You could look around this website in particular - techniques like restricting privileges until the user shows themselves to be a functional part of your little society. Putting the responsibility before the privileges, in essence.

XKCD, of course, says it well

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DISCLAIMER: I own SpamCaptcher but will still try to be impartial here

The results you will see with your CAPTCHA depend heavily on 3 main factors:

  1. How you implemented the CAPTCHA
  2. The type of CAPTCHA you use
  3. The return on investment a spammer gets from spamming your site

CAPTCHA Implementation

Before we discuss whether the type of CAPTCHA you are using is the right one for your needs (or whether you should be using one at all), first check to see if it is implemented correctly. If it isn't being validated server side, can be bypassed by turning off JavaScript or disabling Flash (or changing any other client-side configuration), or the answer is stored client-side then the implementation needs to be fixed. Of course, whoever makes the CAPTCHA you use should make it so you don't have to worry about this. Note: I highly recommend against you rolling your own CAPTCHA solution.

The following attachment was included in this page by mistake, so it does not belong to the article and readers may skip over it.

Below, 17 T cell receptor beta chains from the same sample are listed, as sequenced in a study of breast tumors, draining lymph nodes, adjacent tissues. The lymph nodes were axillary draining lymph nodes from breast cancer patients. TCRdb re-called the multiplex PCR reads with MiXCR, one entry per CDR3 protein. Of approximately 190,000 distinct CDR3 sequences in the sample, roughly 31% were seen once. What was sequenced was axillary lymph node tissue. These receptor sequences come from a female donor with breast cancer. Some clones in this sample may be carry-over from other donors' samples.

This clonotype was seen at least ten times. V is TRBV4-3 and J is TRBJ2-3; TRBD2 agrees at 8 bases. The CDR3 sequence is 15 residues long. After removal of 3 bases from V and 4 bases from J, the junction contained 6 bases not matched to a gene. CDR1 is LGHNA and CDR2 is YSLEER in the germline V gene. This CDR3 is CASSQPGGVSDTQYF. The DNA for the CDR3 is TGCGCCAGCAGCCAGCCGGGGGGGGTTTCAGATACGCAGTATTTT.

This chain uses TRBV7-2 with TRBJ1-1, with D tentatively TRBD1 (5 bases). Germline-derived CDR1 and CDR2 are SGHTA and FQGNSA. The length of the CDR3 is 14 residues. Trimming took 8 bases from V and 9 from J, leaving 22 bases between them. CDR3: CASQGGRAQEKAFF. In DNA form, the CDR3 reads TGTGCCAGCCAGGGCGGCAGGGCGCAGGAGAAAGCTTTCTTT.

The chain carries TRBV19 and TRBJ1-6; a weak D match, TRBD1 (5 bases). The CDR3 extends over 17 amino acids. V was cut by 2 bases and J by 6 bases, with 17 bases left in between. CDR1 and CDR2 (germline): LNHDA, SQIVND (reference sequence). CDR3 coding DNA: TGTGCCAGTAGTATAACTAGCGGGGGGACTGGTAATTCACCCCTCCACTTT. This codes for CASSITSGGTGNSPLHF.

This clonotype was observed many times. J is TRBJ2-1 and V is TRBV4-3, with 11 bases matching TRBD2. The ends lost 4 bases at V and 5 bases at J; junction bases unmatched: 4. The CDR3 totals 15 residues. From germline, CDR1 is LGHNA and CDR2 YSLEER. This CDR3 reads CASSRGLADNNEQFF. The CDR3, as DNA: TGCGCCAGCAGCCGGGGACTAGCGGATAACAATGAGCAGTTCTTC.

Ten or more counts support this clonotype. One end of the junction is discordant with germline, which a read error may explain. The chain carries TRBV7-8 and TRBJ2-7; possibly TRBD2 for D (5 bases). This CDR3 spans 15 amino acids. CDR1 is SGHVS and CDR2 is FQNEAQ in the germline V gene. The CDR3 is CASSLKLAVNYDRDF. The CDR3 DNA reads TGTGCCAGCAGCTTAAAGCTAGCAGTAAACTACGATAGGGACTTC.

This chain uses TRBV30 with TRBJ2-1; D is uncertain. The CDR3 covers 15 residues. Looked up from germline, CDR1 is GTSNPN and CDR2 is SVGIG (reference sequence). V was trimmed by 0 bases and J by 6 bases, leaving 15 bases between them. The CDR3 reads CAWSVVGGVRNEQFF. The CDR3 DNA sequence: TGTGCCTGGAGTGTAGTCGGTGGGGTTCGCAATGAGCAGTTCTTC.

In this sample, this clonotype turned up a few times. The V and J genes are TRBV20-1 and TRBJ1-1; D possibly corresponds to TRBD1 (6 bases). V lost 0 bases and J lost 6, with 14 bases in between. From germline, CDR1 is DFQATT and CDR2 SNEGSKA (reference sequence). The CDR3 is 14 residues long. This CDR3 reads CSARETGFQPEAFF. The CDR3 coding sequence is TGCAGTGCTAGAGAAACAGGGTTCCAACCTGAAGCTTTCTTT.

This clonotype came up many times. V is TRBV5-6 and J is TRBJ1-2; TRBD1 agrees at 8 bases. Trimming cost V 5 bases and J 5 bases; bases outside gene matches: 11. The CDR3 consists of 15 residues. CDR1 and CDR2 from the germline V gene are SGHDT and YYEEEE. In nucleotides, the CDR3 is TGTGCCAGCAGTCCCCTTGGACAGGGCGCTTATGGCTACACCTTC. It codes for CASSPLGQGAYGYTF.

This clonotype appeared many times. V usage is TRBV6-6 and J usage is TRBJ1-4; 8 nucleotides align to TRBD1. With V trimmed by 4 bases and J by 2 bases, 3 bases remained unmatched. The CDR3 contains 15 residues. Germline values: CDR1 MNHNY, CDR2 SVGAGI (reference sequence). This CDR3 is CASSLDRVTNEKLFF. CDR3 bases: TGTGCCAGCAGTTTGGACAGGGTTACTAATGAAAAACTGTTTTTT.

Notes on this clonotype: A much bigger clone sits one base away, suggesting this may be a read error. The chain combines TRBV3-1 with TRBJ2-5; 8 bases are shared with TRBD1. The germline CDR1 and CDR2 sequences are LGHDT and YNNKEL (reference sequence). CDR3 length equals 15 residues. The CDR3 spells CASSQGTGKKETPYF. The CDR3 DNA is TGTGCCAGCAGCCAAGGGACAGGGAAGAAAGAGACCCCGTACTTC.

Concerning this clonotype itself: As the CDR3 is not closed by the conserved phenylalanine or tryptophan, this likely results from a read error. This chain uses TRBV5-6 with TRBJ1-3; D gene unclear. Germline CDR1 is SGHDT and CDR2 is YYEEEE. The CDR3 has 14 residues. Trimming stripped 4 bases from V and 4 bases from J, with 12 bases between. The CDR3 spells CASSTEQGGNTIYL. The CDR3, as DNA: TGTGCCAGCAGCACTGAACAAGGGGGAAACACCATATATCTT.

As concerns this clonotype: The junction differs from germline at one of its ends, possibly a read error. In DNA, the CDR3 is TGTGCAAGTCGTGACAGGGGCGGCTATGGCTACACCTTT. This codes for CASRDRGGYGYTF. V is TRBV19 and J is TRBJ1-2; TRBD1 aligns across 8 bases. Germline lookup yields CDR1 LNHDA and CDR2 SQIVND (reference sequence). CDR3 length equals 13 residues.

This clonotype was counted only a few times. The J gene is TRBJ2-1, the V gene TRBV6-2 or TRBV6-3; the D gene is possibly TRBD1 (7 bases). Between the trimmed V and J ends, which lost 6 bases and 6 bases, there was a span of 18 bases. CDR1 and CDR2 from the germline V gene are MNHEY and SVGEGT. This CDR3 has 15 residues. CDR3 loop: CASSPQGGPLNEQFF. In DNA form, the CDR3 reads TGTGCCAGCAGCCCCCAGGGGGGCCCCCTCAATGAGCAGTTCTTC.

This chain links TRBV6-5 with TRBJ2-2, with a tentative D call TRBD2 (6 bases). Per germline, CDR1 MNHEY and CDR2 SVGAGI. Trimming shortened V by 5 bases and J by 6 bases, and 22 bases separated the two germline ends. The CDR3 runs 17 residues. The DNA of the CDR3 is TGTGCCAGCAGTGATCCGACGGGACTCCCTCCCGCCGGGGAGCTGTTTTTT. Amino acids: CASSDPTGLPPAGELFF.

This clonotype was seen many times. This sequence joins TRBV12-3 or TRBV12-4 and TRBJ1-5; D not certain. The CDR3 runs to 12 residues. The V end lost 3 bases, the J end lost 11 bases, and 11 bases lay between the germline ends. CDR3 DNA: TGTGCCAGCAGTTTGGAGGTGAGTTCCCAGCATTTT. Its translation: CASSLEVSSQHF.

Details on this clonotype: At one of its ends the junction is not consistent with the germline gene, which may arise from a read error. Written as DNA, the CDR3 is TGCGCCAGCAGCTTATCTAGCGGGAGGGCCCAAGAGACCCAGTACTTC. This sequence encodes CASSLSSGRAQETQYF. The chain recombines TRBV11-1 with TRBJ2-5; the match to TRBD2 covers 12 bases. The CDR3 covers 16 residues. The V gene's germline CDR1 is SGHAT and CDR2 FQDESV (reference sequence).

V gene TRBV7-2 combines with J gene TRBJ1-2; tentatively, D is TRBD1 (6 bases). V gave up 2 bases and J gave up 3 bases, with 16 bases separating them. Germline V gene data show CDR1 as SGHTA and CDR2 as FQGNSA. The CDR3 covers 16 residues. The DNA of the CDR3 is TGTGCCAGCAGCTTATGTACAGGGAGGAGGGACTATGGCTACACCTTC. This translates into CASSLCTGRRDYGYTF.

CAPTCHA Type

Most people think of CAPTCHAs as a picture of distorted text that they have to decipher. While this is certainly one implementation of a CAPTCHA (and currently the most "popular") it is not the only one. While this distorted text based CAPTCHA was successful for a little while, the improvement of OCR made it so that spammers could solve these with automated tools. In an effort to combat this, the people who made the CAPTCHAs made them harder to read and now we are stuck in a situation where computers keep getting better at solving them while humans struggle more and more. Recently there has been a boom in CAPTCHA providers providing a range of different types of CAPTCHAs: